Walking around the fair today, I was repeatedly reminded of my eco-conscience.
I drank bottled water and wished I had thought to bring my reusable stainless steel bottle. I didn’t want to use the plastic, but it was hot and I was thirsty. Plus I’m still trying to skip HFCS (that’s another story), so I didn’t want to get a soda in a paper cup. I was happy at least that recycling was easy.
I spotted all the litter on the ground and wanted to pick it up (but of course I didn’t). I wondered how much litter and trash would be generated by the end of the fair and where it would go.
I watched the tractor pull and thought about carbon emissions. I thought about how much energy went into pulling that sled of weights back and forth. But I was still proud of my brother for pulling about 8,000lbs with his tractor.
I pondered, while skipping the line to the ladies’ room and heading to the portapotty, which is better for the environment? The portapotty uses less water but more chemicals, so I couldn’t decide which was better, but there wasn’t a line there. I worried about creating a super-bug as I used the hand sanitizer, but didn’t want to skip it either.
I browsed through dresses at a vendor’s tent and commented that they’re probably made in sweatshops. How else could they be so cheap?
I watched the horse pull and felt bad for the jumpy horses, getting yelled at and slapped on the butt. My dad has always said that competitive pulling is cruel to the horses and I would tend to agree, but I still like to watch for a little while and check out the pretty animals.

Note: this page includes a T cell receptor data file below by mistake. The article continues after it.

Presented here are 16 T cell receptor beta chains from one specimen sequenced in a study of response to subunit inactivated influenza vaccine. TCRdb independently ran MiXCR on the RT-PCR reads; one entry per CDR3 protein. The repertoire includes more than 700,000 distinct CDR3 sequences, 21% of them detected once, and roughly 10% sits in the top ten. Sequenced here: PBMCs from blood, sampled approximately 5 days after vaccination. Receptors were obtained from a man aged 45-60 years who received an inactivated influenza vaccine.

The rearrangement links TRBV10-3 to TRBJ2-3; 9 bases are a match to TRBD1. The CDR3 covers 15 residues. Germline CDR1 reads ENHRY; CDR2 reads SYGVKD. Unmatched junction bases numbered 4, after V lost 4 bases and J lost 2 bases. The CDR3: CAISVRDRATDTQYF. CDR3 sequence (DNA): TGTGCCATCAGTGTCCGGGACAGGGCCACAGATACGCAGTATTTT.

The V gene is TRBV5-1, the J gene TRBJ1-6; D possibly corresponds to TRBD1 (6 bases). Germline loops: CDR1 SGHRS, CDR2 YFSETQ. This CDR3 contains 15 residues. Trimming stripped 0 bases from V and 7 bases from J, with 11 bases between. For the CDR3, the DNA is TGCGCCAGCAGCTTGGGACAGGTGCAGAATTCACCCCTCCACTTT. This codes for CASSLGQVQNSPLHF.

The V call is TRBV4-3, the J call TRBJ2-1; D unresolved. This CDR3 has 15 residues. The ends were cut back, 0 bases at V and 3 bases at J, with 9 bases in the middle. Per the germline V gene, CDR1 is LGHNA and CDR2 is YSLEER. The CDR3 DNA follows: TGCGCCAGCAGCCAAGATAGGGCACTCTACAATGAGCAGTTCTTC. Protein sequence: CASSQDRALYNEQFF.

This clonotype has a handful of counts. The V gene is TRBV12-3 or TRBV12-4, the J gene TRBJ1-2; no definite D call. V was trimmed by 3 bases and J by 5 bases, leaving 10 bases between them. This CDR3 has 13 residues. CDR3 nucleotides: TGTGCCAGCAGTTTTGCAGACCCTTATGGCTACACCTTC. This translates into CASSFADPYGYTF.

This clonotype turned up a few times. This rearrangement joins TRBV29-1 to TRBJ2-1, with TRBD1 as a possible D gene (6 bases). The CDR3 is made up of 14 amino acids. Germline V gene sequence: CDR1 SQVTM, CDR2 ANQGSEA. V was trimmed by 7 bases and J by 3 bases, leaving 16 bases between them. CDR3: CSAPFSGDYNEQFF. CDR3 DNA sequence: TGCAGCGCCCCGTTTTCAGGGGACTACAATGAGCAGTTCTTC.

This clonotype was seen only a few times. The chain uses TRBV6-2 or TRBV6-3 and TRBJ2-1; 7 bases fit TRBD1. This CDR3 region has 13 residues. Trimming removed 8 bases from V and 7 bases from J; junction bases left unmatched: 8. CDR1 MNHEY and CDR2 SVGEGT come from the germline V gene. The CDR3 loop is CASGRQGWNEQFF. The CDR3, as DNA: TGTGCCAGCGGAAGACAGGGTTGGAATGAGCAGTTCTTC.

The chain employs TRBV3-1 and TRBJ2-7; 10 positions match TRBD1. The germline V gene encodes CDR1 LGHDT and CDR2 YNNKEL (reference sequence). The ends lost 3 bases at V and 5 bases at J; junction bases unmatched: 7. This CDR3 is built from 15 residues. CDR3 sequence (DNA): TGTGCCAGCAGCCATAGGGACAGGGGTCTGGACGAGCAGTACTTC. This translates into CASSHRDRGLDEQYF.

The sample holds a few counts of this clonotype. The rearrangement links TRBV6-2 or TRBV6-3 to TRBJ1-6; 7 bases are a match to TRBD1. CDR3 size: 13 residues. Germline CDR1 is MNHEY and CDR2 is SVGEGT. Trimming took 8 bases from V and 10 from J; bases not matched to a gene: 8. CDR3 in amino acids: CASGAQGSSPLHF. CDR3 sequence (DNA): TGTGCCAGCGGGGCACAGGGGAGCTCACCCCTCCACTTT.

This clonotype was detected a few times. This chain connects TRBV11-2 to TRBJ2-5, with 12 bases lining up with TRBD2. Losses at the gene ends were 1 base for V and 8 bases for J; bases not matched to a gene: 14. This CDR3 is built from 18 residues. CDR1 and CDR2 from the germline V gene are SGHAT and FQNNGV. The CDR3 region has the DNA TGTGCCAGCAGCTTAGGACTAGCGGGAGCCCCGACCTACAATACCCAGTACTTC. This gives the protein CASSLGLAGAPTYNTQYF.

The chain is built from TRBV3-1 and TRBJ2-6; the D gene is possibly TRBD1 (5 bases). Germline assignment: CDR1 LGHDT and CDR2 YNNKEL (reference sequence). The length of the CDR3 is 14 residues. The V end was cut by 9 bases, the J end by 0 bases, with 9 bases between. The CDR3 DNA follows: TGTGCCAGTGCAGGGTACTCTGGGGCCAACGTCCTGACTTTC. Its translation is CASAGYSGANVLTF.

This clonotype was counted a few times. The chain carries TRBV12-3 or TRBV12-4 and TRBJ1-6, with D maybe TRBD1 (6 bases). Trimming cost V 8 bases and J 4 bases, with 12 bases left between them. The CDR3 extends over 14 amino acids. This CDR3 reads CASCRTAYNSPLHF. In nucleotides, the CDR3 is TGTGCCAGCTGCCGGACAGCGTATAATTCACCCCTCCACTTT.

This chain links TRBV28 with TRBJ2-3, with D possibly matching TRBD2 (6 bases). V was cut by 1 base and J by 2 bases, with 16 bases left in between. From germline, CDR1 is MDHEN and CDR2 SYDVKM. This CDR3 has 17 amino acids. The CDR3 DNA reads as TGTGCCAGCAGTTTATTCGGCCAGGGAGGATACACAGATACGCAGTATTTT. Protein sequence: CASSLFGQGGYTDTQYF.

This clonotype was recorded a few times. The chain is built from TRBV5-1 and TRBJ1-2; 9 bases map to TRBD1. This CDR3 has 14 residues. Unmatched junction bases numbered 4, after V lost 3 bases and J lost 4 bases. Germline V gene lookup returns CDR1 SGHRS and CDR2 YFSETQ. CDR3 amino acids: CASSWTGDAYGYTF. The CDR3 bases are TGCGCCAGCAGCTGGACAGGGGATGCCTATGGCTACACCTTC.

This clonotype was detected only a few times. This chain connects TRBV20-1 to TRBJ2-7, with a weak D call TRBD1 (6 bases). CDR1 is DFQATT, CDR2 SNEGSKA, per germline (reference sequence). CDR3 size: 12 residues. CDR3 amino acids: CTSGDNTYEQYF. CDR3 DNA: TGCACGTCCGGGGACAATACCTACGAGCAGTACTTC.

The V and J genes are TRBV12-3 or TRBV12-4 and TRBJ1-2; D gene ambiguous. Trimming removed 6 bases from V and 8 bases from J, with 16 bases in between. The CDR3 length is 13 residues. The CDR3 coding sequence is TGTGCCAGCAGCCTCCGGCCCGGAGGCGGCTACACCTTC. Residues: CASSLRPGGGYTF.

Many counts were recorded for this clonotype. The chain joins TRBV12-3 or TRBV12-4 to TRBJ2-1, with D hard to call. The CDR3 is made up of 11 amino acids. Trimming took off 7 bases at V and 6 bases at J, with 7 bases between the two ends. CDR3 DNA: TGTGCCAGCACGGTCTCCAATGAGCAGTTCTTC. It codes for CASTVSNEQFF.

I saw a lot of parents smoking around their kids and wondered what they were thinking. It’s not BPA people, it’s not debatable or new science. Cigarettes kill.
I looked at agricultural exhibits, animals, food preservation, crafts, photography, and the baking competition. This glimpse of a simpler way of life was juxtaposed with the midway’s spinning rides and shouting carnies. I wish the midway wasn’t there, but felt a sadness knowing that most people wouldn’t go if there weren’t rides and cheap prizes to win.
When I got home, I couldn’t help but wonder if I could ever go back. Go back to the way things used to be, when I could enjoy an event without the stream of eco-consciousness running through the back of my mind. Although I didn’t make all of the best eco-choices while I was there, I was keenly aware of what I was choosing to do: throw out paper plates and napkins, recycle water bottles, and take breaths of second-hand smoke simply because I couldn’t get away from it.
I realize of course that I can never go back. I can never un-learn what I know about the environment and how my everyday actions impact the earth. With that knowledge comes a responsibility to act, to make good choices. And I feel like I do make good choices most of the time, but I need to accept that I can’t choose the best option all of the time and I can’t be so hard on myself, or on others.